Constellation of Genius: 1922 by Kevin Jackson

by Levi Asher on Thursday, November 7, 2013 08:54 pm


1922 was a special year for modernist literature. On February 2, James Joyce was the shy guest of honor at a small publication party for Ulysses in Paris. Sylvia Beach showed Joyce the book for the first time that day, thus establishing 2/2/22 as its Joycily pleasing official publication date.

Ulysses is one of two pillars of 20th century modernist literature, and the other is The Waste Land by T. S. Eliot, a long and strange poem that arrived to the wastrel world eight months later on October 16, 1922, neatly printed within the debut edition of The Criterion.

Both Ulysses and Waste Land were mash-ups of ancient heroic literature, regurgitated through a pained awareness of the plight of Europe in the age of industrialized war, revolution, capitalism and fast society. The milieu of European urban high culture that produced Ulysses and The Waste-Land in 1922 -- a vast set of personalities that includes Evelyn Waugh, Ernest Hemingway, Dorothy Parker, Andre Breton, W. B. Yeats, Albert Einstein, Bertrand Russell, Benito Mussolini, Vladimir Lenin, Mohandas Gandhi, D. H. Lawrence, E. E. Cummings, Wassily Kandinsky, Virginia Woolf, George Gurdjieff, and of course Gertrude Stein -- is the subject of Kevin Jackson's ingeniously simple Constellation of Genius: 1922: Modernism Year One.

The book is ingeniously simple because it is written as an annotated calendar, moving forward in brisk anecdotes from January to December, constructing a found story along the way. Some entire days are skipped, while other days present enjoyable juxtapositions, like June 30, on which Franz Kafka retired from his job, T. S. Eliot wrote a letter and young Eric Arthur Blair applied to the India Office for a position that would take him to Burma, one of many eventual stops towards his future as George Orwell.

It must mean something that Marcel Proust died on November 18, 1922, one month after Waste Land came out (though it is not known whether or not Proust read Eliot's poem). This was the same month that Howard Carter discovered and plundered the tomb of King Tutankhamen in Egypt, the same month that Crown Prince Hirohito became the new emperor of Japan.






Philosophy Weekend: Faces

by Levi Asher on Saturday, August 24, 2013 06:37 pm


Who wants words, on an August weekend before the final week of the summer? I don't. Let's look at some pictures instead.

Renee Jorgensen Bolinger, a philosophy graduate student at the University of Southern California, has found a fresh way to think about her favorite thinkers: she paints their portraits, mimicking styles of thematically corresponding classic painters. That's Wittgenstein/Mondrian at top left, W. V. O. Quine/Dali top right, Kierkegaard/Lichtenstein bottom left, Philippa Foot/Toulouse-Lautrec bottom right. (I've never heard of Philippa Foot before, but apparently she's a neo-Aristotlean ethicist).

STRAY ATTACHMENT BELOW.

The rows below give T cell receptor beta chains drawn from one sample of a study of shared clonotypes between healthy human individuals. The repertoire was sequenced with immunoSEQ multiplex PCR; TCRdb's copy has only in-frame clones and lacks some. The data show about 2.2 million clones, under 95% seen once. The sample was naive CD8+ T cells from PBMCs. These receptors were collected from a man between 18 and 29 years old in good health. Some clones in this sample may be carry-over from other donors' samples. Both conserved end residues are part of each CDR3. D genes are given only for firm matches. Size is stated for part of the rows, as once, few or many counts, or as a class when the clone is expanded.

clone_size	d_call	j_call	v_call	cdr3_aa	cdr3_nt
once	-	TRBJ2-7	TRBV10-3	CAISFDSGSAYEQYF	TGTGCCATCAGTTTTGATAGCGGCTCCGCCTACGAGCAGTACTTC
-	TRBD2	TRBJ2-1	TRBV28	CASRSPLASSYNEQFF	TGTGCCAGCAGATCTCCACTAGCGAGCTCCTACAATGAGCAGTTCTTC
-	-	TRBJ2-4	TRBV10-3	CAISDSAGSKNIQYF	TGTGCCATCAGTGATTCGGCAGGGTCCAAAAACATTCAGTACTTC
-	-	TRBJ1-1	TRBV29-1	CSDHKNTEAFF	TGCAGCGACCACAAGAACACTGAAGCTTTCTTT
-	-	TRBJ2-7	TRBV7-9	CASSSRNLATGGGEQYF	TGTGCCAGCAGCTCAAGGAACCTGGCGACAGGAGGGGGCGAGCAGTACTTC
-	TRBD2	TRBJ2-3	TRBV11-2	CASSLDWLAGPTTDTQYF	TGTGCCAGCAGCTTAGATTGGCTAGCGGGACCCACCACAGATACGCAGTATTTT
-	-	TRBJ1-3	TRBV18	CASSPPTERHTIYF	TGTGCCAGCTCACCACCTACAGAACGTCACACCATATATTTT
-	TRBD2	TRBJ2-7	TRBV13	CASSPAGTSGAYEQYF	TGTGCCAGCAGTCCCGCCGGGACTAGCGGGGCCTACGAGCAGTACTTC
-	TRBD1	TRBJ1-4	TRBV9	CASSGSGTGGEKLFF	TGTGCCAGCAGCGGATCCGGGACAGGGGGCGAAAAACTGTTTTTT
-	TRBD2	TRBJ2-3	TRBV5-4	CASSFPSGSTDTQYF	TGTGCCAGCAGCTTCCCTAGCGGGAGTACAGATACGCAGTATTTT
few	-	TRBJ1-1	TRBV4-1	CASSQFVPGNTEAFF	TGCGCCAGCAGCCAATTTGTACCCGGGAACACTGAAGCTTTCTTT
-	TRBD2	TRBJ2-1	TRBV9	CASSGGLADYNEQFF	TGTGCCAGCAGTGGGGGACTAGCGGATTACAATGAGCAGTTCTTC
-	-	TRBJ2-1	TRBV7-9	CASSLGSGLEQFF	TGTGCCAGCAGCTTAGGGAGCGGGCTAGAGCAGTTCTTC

Philosophy Weekend: Tactile Philosophy, from Helen Keller to Jacques Lacan

by Levi Asher on Saturday, July 13, 2013 11:47 am


Tactile philosophy. These words popped into my mind when I saw a beautiful, amazing photograph of a blissful 74-year-old Helen Keller enveloped by a troupe of Martha Graham's dancers, feeling the music and visual expression through vibration and touch, raising her arms and joining in the dance. (Is this not one of the greatest photographs ever taken? Am I the only person who didn't know that this photograph has existed since 1954?)

I was already thinking about the sense of touch on the day I saw this photo. Philosophical rationalists and empiricists have long debated whether or not we experience the world through sensory data alone. This question has never been satisfactorily answered, but I bet many on both sides would agree that touch is the most philosophically final, the most authoritative, of all the human senses. Where the rubber hits the road. The stick a Zen master strikes an inattentive student with. To the extent that we develop our philosophy of life from our sensory experience of the world, it seems likely that our tactile experiences are the most philosophically influential of all.

A person may have been beaten as a child, or may have been deprived, or coddled, or forced at an early age to gain mastery of the physical world in order to survive. In all cases, we must expect this to influence that person's developing sense of ethics and morality. In this light, Helen Keller's achievement as a living example of a capable and communicative deaf-and-blind person is all the more remarkable -- not only because she transcended her assumed limitations, but because she proved that a person who experiences the world primarily through the sense of touch can have a positive attitude. She knows the world in a different way than you or I do, but she too has discovered joy. At the age of 74, she stands in a circle of moving dancers, a beatific smile on her face, and raises the roof.






Philosophy Weekend: Nationalism and Alienation

by Levi Asher on Saturday, June 22, 2013 07:49 pm


Nationalism feels so natural to us -- to all of us, during this age on planet Earth -- that we barely question it. We could solve a few problems by questioning the basic concept of nationalism itself.